Monday, May 27, 2019

3255. Film Review: The Biggest Little Farm

By Kamran Nayeri, May 26, 2019


This film is about the Apricot Lane Farms located 40 miles north of Los Angeles and established in 2011.  Directed and narrated by John Chester, a longtime documentary cinematographer, the film mostly gives the impression that the farm is the work of a husband and wife team, John and his wife Molly, the former chef and blogger, who were fed up with life in Los Angeles and decided to become “traditional” farmers.  The film shows an young couple who have no clue about farming guided by a guru named Allen who preaches biodiversity in farming (“let nature do the work”) start with an exhausted soil to make it rich with life again year after year. Each progress bring about a new challenge. Until by the end of the film the farm becomes commercially sustainable. John Chester closes the narrative by admitting that their original hope for farming in harmony with nature has failed and he resign himself with a measure of “disharmony” with it.

Of course, the Chesters’ initial idealism and the progress they have made to replace some key practices of industrial farming with “sustainable” practices in more harmonious with nature is commendable.  But the Apricot Lane Farms is far from what is needed to replace industrial agriculture which lies at the base of the anthropocentric industrial capitalist civilization’s malignant relationship with nature with future humanity needs in order to survive, that is, a society that ensure harmony one among people and with the rest of nature.

Consider one of the many conflicts (John Chester calls it “disharmony”) with the rest of nature. The Chesters are raising chicken for eggs to sell on the market for profit. The chicken invite hungry coyotes to nightly raids which then set up escalating conflict with John and Molly. One day, John Chester picks up his gun and shoots an intruding coyote for the simple crime of trying to survive by eating a meal at the farm.  It is very clear that he does this as a “last option” and some in the audience may judge John’s killing of the coyote as a necessary measure to save the lives of peaceful chicken from wild coyotes. But it must be self-evident that as the farmer John is protecting the chicken not because of altruism but because it is a commodity with a market value. Why else would farmers raise farm animals if not for generating a stream of income and in Chesters’s case profit?

The conflict with nature is rooted in the very idea of the farm because it is an integrated artificial ("man made") ecosystem with domesticated plants and animals that provides controlled environment for extraction of wealth from nature. These animals as well as many domesticated plants depend on the farmer for their life.  and all animals and plants that intrude in the production process in the farm must be eliminated by the farmer.  Agriculture, is the basis of all civilization and civilization, which has always been some form of class society has been in perpetual war with the rest of nature and civilization itself is riff with social stratification and various forms of oppression and exploitation, hence ongoing social conflict. Thus, ecosocial crisis is an unavoidable consequence of all civilization. The anthropocentric industrial capitalist civilization has simply globalized this ecosocial crisis leading to existential threats to humanity and much of life on Earth. In the film we see its manifestations in California drought and wildfires which John Chester documents but does not ponder except as a threat to his farm.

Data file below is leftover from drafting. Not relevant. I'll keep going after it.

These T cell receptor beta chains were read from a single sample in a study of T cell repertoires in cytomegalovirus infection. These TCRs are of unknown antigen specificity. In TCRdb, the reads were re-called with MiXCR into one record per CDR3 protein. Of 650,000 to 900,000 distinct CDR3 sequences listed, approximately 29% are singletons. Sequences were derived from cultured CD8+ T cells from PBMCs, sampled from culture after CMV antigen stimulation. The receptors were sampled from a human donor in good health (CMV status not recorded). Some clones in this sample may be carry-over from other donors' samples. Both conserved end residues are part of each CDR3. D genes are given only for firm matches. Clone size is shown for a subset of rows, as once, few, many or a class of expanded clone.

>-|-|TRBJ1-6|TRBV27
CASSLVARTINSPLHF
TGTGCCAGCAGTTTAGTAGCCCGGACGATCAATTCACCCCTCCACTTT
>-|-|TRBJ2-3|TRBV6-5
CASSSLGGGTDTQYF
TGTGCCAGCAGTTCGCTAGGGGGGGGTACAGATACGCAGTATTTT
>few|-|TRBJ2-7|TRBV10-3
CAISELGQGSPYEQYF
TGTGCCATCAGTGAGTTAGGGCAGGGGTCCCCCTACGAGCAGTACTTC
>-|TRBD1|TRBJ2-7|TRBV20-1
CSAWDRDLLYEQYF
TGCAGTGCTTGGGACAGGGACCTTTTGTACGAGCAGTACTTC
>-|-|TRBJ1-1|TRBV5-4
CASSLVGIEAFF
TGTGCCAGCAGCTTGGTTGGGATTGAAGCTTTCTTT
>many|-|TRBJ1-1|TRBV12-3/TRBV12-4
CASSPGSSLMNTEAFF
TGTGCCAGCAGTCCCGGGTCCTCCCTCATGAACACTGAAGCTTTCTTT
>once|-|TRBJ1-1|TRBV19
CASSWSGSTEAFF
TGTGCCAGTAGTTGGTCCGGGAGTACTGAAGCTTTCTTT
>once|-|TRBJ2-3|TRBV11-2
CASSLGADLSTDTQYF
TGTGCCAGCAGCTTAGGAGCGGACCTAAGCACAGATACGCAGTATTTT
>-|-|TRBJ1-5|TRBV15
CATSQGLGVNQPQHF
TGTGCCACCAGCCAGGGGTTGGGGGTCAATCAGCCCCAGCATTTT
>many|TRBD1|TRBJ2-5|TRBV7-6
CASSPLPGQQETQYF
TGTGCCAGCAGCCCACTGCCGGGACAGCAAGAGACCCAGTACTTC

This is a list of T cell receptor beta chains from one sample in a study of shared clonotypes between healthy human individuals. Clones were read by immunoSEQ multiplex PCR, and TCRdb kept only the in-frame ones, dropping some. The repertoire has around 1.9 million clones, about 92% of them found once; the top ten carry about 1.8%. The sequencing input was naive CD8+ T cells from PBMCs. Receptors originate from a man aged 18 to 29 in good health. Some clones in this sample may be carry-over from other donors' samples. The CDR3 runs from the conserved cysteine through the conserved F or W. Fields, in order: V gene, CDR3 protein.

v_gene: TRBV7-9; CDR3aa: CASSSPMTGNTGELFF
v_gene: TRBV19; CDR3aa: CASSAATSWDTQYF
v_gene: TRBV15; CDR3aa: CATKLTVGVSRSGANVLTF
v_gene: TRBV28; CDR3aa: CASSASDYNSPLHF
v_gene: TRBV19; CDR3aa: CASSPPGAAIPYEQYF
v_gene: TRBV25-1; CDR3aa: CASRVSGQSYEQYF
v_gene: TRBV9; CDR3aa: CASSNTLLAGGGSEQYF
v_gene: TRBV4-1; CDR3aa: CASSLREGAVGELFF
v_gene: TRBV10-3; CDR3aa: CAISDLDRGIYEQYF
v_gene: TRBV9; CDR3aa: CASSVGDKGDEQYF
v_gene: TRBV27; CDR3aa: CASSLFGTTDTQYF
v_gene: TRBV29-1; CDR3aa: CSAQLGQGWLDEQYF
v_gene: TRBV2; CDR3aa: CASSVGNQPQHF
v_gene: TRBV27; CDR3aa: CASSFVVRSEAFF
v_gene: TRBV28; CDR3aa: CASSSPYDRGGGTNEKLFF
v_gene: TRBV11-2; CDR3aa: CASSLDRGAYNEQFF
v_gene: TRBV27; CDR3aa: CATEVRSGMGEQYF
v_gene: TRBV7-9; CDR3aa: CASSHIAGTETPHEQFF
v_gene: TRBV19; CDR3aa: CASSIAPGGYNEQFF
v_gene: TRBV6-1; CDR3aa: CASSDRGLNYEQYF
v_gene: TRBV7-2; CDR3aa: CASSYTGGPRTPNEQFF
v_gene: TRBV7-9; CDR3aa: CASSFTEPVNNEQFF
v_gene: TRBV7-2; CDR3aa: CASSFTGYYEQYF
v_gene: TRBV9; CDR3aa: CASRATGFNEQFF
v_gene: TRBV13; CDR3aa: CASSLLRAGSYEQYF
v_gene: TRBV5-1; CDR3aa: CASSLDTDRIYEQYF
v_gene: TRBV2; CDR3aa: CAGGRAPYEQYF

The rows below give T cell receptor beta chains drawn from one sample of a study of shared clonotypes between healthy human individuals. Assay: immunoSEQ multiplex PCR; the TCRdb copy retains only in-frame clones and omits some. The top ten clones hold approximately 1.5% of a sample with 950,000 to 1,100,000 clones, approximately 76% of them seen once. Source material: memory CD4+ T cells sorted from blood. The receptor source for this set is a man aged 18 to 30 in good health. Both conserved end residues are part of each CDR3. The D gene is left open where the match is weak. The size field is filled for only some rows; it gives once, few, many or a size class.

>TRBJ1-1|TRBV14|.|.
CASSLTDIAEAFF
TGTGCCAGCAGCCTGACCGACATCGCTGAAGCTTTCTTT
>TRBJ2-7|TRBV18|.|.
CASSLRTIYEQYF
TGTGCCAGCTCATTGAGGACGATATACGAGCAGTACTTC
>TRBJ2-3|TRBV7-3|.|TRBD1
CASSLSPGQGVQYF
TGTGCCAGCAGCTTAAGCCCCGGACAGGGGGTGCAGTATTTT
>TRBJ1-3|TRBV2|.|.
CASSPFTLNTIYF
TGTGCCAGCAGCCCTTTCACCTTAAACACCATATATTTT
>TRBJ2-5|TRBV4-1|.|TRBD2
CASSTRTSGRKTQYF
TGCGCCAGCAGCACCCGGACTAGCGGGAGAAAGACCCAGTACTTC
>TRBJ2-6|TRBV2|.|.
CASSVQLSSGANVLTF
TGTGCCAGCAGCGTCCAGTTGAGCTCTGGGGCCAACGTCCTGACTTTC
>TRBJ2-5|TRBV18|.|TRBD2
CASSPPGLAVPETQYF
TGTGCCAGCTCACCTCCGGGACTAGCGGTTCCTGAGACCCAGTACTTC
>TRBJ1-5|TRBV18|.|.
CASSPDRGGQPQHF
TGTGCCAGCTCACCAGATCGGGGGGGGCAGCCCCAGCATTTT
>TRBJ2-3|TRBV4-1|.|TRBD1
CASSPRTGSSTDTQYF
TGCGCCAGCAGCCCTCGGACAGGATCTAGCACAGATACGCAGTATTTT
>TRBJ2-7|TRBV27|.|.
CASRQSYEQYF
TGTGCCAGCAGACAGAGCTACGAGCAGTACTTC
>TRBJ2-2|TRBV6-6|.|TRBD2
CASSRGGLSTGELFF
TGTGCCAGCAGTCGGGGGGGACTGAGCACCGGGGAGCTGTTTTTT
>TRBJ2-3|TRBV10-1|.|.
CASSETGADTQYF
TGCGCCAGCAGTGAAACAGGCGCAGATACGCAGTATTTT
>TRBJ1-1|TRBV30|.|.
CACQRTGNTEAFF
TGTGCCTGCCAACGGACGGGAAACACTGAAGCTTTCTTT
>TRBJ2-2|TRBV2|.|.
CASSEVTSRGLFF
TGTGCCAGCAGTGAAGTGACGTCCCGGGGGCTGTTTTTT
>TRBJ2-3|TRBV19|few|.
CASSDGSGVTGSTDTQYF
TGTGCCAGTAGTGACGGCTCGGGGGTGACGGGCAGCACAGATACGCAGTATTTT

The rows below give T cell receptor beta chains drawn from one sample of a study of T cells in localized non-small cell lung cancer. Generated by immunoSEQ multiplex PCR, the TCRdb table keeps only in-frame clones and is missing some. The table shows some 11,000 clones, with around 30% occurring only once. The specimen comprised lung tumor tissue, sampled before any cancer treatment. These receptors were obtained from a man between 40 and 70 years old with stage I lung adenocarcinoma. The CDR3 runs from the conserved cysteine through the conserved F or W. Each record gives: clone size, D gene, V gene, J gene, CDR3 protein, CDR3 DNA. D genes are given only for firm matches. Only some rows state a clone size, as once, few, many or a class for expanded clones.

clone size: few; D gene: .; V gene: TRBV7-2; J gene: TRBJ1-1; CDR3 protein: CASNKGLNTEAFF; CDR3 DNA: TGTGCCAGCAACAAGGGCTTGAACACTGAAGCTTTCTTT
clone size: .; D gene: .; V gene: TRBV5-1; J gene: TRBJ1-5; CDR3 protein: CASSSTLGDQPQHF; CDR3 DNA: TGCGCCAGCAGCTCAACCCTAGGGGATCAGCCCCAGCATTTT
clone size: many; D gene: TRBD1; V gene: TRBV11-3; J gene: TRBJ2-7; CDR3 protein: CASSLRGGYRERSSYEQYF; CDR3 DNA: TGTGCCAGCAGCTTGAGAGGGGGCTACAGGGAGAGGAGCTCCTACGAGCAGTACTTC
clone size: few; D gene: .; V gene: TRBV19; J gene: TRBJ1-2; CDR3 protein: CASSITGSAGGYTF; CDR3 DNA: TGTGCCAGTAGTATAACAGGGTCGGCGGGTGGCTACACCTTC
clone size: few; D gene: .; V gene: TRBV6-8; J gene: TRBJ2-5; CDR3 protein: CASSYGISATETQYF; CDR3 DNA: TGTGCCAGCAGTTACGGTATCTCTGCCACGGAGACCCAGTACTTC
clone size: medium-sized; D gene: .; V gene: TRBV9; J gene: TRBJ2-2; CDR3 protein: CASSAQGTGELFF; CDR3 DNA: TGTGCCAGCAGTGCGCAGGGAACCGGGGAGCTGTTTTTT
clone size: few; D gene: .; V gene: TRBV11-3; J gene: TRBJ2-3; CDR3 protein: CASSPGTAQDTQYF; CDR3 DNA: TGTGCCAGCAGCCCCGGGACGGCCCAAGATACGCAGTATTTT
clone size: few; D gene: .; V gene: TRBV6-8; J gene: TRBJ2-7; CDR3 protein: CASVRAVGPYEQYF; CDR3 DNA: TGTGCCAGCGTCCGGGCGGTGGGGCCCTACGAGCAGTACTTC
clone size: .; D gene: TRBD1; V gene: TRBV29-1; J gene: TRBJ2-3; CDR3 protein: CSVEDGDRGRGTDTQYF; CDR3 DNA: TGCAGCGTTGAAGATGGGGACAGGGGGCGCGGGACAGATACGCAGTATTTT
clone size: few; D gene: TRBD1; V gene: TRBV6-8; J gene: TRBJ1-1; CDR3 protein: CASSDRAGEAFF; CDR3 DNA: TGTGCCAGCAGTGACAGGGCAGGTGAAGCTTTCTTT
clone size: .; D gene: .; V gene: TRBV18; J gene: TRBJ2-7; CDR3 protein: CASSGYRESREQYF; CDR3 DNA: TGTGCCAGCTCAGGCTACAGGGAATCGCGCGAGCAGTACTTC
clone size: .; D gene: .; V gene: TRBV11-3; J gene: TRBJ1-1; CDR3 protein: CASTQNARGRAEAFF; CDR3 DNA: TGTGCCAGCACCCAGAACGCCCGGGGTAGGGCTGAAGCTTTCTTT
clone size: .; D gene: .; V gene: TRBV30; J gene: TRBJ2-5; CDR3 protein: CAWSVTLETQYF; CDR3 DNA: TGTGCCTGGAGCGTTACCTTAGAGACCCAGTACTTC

The Apricot Lane Farm is no exception. While its use of agroecological methods are certainly a step in the right direction, nothing essential in the relationship of the farmer with the animals and plants that it grows is changed. Although the Chesters call their employee their “team” they are still wage workers working in a capitalist firm. At the beginning of the film, John Chester talks about securing the backing of "investors" for their business plan (the farm) and anyone knowledgeable about farming can easily tell that their project has been a multi-million dollar one from the beginning. According to the website for the farm, it currently has some two dozen full time employees and without a doubt the farm this size could not operate without seasonal agricultural workers.

Of course, the audience is charmed with many adorable animals and the landscape lush with plants and an enriched soil .  But humanity is facing an existential ecosocial crisis that calls for radical action on massive scale worldwide.   To tackle crisis, billions of working people must realize that humanity must stop acting as the God Species and we must chart a course to step back into a much more modest niche like any other megafauna occupies as we also transcend the capitalist system.

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